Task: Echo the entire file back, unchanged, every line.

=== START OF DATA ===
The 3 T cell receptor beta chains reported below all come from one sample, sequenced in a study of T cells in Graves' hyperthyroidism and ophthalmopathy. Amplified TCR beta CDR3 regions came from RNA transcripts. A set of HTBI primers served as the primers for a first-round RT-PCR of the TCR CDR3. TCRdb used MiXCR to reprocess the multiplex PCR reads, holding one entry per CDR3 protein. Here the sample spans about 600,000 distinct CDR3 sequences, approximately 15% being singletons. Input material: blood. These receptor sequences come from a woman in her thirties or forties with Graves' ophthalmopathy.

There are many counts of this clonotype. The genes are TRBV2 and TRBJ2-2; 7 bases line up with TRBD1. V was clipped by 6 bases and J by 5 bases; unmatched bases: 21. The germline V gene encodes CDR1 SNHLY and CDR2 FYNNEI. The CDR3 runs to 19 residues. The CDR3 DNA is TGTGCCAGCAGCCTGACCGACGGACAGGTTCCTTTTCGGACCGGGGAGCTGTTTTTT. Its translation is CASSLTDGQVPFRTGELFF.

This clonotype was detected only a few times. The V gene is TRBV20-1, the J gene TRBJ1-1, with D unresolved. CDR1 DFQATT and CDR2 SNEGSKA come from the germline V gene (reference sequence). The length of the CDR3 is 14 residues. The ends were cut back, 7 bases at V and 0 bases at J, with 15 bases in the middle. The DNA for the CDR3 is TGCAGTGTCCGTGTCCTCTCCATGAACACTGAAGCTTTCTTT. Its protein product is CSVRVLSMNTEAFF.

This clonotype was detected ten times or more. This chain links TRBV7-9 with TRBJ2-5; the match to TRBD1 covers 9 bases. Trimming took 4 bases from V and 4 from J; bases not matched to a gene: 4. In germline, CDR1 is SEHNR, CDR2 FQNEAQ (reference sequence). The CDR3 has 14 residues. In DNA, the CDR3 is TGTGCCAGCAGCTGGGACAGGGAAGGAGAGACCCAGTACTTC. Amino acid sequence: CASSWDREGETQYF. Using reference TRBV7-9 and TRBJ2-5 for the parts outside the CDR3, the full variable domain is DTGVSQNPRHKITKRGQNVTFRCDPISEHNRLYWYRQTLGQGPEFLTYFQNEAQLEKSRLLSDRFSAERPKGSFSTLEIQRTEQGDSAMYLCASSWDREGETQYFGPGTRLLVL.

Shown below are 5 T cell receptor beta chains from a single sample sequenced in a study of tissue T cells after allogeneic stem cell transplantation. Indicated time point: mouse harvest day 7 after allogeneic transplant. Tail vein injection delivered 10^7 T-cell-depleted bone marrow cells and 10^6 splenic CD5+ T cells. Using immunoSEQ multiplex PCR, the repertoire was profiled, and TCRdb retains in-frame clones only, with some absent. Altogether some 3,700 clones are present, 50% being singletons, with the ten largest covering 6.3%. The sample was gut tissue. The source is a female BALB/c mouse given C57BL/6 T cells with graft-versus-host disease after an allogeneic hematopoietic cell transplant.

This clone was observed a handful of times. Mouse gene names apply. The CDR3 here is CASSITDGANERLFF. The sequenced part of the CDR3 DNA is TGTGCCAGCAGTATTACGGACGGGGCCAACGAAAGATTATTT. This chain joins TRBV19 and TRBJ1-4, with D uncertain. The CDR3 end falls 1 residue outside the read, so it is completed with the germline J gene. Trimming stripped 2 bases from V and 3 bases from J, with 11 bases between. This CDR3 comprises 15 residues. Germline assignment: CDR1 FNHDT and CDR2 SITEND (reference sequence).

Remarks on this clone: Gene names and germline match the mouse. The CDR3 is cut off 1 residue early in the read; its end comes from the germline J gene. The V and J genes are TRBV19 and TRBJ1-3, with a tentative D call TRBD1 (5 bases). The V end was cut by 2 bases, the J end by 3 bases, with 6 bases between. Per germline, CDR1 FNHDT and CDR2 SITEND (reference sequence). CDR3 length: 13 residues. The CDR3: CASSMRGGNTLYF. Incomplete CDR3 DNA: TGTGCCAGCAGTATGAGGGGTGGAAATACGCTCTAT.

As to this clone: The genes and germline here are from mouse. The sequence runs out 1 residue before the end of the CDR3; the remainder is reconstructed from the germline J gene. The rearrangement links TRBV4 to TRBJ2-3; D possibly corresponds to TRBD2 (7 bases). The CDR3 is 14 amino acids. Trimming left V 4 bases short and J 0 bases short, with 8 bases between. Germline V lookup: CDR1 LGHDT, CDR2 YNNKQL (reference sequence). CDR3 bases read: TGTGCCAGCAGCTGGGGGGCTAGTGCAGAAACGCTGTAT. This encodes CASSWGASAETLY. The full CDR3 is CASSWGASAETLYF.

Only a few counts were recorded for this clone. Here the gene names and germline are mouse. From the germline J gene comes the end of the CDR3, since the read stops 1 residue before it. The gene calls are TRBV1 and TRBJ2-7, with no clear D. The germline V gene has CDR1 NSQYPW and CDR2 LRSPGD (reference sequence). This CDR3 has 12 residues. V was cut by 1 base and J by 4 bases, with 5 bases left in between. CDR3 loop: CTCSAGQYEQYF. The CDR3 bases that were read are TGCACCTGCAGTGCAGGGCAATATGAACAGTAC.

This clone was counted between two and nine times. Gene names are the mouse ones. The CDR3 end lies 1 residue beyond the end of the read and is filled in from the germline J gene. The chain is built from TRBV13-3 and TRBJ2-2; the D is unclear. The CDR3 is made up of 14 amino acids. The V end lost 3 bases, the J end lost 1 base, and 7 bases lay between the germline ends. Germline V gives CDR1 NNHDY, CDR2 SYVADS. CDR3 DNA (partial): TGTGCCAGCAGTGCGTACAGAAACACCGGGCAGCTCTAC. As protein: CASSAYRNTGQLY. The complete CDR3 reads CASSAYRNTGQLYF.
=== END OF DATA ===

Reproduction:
The 3 T cell receptor beta chains reported below all come from one sample, sequenced in a study of T cells in Graves' hyperthyroidism and ophthalmopathy. Amplified TCR beta CDR3 regions came from RNA transcripts. A set of HTBI primers served as the primers for a first-round RT-PCR of the TCR CDR3. TCRdb used MiXCR to reprocess the multiplex PCR reads, holding one entry per CDR3 protein. Here the sample spans about 600,000 distinct CDR3 sequences, approximately 15% being singletons. Input material: blood. These receptor sequences come from a woman in her thirties or forties with Graves' ophthalmopathy.

There are many counts of this clonotype. The genes are TRBV2 and TRBJ2-2; 7 bases line up with TRBD1. V was clipped by 6 bases and J by 5 bases; unmatched bases: 21. The germline V gene encodes CDR1 SNHLY and CDR2 FYNNEI. The CDR3 runs to 19 residues. The CDR3 DNA is TGTGCCAGCAGCCTGACCGACGGACAGGTTCCTTTTCGGACCGGGGAGCTGTTTTTT. Its translation is CASSLTDGQVPFRTGELFF.

This clonotype was detected only a few times. The V gene is TRBV20-1, the J gene TRBJ1-1, with D unresolved. CDR1 DFQATT and CDR2 SNEGSKA come from the germline V gene (reference sequence). The length of the CDR3 is 14 residues. The ends were cut back, 7 bases at V and 0 bases at J, with 15 bases in the middle. The DNA for the CDR3 is TGCAGTGTCCGTGTCCTCTCCATGAACACTGAAGCTTTCTTT. Its protein product is CSVRVLSMNTEAFF.

This clonotype was detected ten times or more. This chain links TRBV7-9 with TRBJ2-5; the match to TRBD1 covers 9 bases. Trimming took 4 bases from V and 4 from J; bases not matched to a gene: 4. In germline, CDR1 is SEHNR, CDR2 FQNEAQ (reference sequence). The CDR3 has 14 residues. In DNA, the CDR3 is TGTGCCAGCAGCTGGGACAGGGAAGGAGAGACCCAGTACTTC. Amino acid sequence: CASSWDREGETQYF. Using reference TRBV7-9 and TRBJ2-5 for the parts outside the CDR3, the full variable domain is DTGVSQNPRHKITKRGQNVTFRCDPISEHNRLYWYRQTLGQGPEFLTYFQNEAQLEKSRLLSDRFSAERPKGSFSTLEIQRTEQGDSAMYLCASSWDREGETQYFGPGTRLLVL.

Shown below are 5 T cell receptor beta chains from a single sample sequenced in a study of tissue T cells after allogeneic stem cell transplantation. Indicated time point: mouse harvest day 7 after allogeneic transplant. Tail vein injection delivered 10^7 T-cell-depleted bone marrow cells and 10^6 splenic CD5+ T cells. Using immunoSEQ multiplex PCR, the repertoire was profiled, and TCRdb retains in-frame clones only, with some absent. Altogether some 3,700 clones are present, 50% being singletons, with the ten largest covering 6.3%. The sample was gut tissue. The source is a female BALB/c mouse given C57BL/6 T cells with graft-versus-host disease after an allogeneic hematopoietic cell transplant.

This clone was observed a handful of times. Mouse gene names apply. The CDR3 here is CASSITDGANERLFF. The sequenced part of the CDR3 DNA is TGTGCCAGCAGTATTACGGACGGGGCCAACGAAAGATTATTT. This chain joins TRBV19 and TRBJ1-4, with D uncertain. The CDR3 end falls 1 residue outside the read, so it is completed with the germline J gene. Trimming stripped 2 bases from V and 3 bases from J, with 11 bases between. This CDR3 comprises 15 residues. Germline assignment: CDR1 FNHDT and CDR2 SITEND (reference sequence).

Remarks on this clone: Gene names and germline match the mouse. The CDR3 is cut off 1 residue early in the read; its end comes from the germline J gene. The V and J genes are TRBV19 and TRBJ1-3, with a tentative D call TRBD1 (5 bases). The V end was cut by 2 bases, the J end by 3 bases, with 6 bases between. Per germline, CDR1 FNHDT and CDR2 SITEND (reference sequence). CDR3 length: 13 residues. The CDR3: CASSMRGGNTLYF. Incomplete CDR3 DNA: TGTGCCAGCAGTATGAGGGGTGGAAATACGCTCTAT.

As to this clone: The genes and germline here are from mouse. The sequence runs out 1 residue before the end of the CDR3; the remainder is reconstructed from the germline J gene. The rearrangement links TRBV4 to TRBJ2-3; D possibly corresponds to TRBD2 (7 bases). The CDR3 is 14 amino acids. Trimming left V 4 bases short and J 0 bases short, with 8 bases between. Germline V lookup: CDR1 LGHDT, CDR2 YNNKQL (reference sequence). CDR3 bases read: TGTGCCAGCAGCTGGGGGGCTAGTGCAGAAACGCTGTAT. This encodes CASSWGASAETLY. The full CDR3 is CASSWGASAETLYF.

Only a few counts were recorded for this clone. Here the gene names and germline are mouse. From the germline J gene comes the end of the CDR3, since the read stops 1 residue before it. The gene calls are TRBV1 and TRBJ2-7, with no clear D. The germline V gene has CDR1 NSQYPW and CDR2 LRSPGD (reference sequence). This CDR3 has 12 residues. V was cut by 1 base and J by 4 bases, with 5 bases left in between. CDR3 loop: CTCSAGQYEQYF. The CDR3 bases that were read are TGCACCTGCAGTGCAGGGCAATATGAACAGTAC.

This clone was counted between two and nine times. Gene names are the mouse ones. The CDR3 end lies 1 residue beyond the end of the read and is filled in from the germline J gene. The chain is built from TRBV13-3 and TRBJ2-2; the D is unclear. The CDR3 is made up of 14 amino acids. The V end lost 3 bases, the J end lost 1 base, and 7 bases lay between the germline ends. Germline V gives CDR1 NNHDY, CDR2 SYVADS. CDR3 DNA (partial): TGTGCCAGCAGTGCGTACAGAAACACCGGGCAGCTCTAC. As protein: CASSAYRNTGQLY. The complete CDR3 reads CASSAYRNTGQLYF.